basically, the bass kick is one beat. every time you hear the "boom", it's one beat. note that even if the parts where the bass kick stops, such as in the break, the beat still goes on, even if you can't hear it. it goes on throughout the track, bass kick or not.
now it's time to do some counting. start playing your track, and when it comes to the first bass kick, the first boom, the first beat, say out loud "one". it really has to be the very first beat in the track, if you missed it, don't just skip over it and put the "one" on the next one, instead start over until you get it. once you got the "one", keep listening, the next beat will come right after, and you say out loud "two" on this beat. so you got two beats down, let's continue this for two more beats, on which you say "three" and "four". you can stop counting after this.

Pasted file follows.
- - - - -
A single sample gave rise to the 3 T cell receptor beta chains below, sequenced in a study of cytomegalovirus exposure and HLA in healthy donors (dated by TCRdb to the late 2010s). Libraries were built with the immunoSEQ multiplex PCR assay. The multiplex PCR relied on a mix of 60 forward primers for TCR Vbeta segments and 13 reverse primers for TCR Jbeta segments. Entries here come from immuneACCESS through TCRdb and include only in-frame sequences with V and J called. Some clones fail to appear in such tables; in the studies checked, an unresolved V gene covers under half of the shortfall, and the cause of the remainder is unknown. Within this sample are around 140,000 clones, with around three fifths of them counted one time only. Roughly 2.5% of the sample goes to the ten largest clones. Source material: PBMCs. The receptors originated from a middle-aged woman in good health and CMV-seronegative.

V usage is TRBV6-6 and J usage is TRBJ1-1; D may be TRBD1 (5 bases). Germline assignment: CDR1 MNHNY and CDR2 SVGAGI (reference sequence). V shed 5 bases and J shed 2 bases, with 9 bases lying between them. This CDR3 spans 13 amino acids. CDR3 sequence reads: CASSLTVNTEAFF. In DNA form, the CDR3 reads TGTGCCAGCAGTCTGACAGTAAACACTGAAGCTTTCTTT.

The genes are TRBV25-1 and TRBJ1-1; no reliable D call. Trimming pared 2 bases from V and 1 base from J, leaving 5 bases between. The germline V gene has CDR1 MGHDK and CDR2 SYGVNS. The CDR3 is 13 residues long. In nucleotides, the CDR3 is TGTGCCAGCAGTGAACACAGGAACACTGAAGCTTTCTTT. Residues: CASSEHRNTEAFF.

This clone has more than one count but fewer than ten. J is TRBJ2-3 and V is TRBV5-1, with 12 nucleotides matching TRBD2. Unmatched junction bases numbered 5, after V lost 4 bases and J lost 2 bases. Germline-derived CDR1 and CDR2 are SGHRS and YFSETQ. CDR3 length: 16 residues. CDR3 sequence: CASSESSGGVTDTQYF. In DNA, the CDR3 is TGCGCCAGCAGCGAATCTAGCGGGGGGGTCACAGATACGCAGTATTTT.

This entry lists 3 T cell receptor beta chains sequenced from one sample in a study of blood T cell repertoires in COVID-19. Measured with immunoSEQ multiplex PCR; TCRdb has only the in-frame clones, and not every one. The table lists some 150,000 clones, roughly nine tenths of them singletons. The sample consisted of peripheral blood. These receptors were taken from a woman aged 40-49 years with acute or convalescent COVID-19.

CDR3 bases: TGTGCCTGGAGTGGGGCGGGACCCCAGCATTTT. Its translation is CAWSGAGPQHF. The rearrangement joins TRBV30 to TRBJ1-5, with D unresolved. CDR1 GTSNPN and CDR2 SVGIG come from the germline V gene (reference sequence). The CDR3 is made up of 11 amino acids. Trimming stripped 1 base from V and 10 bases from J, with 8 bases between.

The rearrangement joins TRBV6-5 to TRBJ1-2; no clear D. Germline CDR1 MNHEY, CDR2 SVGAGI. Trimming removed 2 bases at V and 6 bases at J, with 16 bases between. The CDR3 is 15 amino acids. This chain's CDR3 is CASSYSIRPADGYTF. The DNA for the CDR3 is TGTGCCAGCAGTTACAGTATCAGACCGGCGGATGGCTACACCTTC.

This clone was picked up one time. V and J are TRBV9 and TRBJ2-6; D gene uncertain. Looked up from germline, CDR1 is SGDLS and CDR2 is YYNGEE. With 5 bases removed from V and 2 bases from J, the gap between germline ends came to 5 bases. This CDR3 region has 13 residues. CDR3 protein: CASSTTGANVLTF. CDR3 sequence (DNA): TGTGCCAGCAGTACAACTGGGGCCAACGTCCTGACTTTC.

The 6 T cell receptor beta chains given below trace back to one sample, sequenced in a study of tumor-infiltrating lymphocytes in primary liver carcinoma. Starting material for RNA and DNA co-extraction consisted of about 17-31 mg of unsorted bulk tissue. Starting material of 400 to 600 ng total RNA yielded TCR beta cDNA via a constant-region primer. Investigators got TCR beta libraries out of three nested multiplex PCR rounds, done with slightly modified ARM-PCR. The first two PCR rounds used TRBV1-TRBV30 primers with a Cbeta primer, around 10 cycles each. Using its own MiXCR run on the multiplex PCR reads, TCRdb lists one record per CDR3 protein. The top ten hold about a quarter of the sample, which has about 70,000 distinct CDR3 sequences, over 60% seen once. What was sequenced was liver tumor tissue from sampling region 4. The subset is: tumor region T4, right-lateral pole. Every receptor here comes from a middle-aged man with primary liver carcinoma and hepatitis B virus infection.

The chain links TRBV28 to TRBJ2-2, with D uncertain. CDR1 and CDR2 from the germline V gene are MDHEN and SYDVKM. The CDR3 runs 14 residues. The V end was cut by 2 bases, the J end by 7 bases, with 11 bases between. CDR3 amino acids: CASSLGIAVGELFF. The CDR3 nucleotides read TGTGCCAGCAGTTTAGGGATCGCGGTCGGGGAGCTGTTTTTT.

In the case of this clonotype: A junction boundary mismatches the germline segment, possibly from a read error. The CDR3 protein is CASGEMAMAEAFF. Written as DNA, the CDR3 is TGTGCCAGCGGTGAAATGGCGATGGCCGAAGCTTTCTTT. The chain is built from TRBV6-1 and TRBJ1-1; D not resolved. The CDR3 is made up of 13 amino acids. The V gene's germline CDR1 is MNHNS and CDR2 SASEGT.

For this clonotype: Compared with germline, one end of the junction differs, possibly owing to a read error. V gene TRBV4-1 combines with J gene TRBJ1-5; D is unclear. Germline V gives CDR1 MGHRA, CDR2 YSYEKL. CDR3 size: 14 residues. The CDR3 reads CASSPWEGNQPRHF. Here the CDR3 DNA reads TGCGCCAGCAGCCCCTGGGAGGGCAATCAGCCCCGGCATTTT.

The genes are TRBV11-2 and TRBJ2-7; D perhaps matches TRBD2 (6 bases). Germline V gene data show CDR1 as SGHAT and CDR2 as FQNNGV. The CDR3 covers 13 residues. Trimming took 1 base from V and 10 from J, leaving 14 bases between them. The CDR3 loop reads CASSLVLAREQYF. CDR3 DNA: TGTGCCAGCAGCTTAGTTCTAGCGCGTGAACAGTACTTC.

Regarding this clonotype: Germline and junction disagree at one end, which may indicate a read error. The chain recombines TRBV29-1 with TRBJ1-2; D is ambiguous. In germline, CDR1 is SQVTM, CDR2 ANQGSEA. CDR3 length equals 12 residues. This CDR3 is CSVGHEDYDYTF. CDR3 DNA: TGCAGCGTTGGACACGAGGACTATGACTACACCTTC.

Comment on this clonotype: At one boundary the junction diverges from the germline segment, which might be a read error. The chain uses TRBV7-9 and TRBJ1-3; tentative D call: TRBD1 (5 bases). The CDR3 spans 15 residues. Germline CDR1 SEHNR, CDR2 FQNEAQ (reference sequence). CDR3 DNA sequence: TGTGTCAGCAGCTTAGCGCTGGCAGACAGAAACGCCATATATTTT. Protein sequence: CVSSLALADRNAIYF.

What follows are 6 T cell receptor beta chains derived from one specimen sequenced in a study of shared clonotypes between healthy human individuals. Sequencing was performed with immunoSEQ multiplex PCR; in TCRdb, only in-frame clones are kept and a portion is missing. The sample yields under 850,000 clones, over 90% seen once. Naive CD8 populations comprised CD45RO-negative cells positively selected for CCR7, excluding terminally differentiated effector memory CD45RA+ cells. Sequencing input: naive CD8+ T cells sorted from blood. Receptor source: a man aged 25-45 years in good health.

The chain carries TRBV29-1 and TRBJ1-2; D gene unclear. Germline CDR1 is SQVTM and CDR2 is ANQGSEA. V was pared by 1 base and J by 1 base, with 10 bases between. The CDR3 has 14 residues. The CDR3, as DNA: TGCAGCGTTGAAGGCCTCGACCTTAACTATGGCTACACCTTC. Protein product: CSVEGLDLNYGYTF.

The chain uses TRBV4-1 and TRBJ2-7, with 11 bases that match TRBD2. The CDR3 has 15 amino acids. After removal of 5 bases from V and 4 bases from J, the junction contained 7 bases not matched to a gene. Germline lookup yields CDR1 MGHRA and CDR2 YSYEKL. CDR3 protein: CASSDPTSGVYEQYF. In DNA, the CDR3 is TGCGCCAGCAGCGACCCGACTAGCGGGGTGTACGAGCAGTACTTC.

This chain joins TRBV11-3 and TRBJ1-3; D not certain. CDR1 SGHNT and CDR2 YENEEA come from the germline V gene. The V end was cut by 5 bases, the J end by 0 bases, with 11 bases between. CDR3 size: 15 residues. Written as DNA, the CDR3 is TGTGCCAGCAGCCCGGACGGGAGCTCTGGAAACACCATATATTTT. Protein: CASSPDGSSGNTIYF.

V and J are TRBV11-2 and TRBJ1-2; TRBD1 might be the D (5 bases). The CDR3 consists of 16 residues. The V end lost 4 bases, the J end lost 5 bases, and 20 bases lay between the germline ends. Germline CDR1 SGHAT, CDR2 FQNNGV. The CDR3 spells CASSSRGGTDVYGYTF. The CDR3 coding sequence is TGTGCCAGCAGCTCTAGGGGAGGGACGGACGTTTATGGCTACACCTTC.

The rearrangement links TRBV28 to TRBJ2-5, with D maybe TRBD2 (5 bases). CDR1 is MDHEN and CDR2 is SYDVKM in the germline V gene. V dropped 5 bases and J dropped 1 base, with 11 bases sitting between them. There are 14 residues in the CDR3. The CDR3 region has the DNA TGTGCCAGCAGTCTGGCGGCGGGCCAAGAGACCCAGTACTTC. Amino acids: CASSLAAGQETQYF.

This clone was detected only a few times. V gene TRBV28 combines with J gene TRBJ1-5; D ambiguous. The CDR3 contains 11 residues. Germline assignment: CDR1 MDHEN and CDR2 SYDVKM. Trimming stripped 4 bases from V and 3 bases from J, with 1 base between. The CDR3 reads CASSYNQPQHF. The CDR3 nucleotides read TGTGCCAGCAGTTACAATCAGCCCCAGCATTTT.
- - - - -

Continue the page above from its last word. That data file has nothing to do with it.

so, in other words, while you hear "boom boom boom boom" from the track, you will say out loud "one two three four", at exactly the same time, in exactly the same speed.
you've just found yourself a bar. that's right, four beats makes up one bar. or in other words, "one two three four" is one bar, which is the same as saying "boom boom boom boom" is one bar.
now keep listening to your track and keep counting. but don't continue counting up from four, don't continue up to five, instead repeat the 4 beats from the bar. so while you're listening to the track, you will be saying "one two three four one two three four one two three four one two three four" over and over again, always on the beats. by this, you're keeping in beat with the lowest level of the musical structure, known as 4/4 time signature, meaning there's 4 beats in a bar.
now that we know what a bar is, we can move up to the next level of structure in a trance tracks. bars come in groups. in order to figure out where those groups are, we have to count the bars. and in order to count the bars, you can do the following.